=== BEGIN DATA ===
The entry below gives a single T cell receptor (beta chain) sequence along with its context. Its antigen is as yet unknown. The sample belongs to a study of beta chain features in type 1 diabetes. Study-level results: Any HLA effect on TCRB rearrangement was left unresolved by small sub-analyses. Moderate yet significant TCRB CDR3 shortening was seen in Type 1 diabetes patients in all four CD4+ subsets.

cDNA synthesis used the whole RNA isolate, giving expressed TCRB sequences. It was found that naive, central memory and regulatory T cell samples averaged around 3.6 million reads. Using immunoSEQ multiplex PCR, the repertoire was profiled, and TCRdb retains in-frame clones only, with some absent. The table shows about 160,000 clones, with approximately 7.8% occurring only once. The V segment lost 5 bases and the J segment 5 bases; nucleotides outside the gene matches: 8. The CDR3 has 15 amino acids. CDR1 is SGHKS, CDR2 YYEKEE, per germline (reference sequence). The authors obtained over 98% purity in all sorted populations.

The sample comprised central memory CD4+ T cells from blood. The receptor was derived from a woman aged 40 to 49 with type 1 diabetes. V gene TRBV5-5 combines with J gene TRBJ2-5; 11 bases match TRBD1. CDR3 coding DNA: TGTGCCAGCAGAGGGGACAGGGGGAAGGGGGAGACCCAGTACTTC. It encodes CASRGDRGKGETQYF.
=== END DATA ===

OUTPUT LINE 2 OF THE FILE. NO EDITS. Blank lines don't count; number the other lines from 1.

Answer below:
cDNA synthesis used the whole RNA isolate, giving expressed TCRB sequences. It was found that naive, central memory and regulatory T cell samples averaged around 3.6 million reads. Using immunoSEQ multiplex PCR, the repertoire was profiled, and TCRdb retains in-frame clones only, with some absent. The table shows about 160,000 clones, with approximately 7.8% occurring only once. The V segment lost 5 bases and the J segment 5 bases; nucleotides outside the gene matches: 8. The CDR3 has 15 amino acids. CDR1 is SGHKS, CDR2 YYEKEE, per germline (reference sequence). The authors obtained over 98% purity in all sorted populations.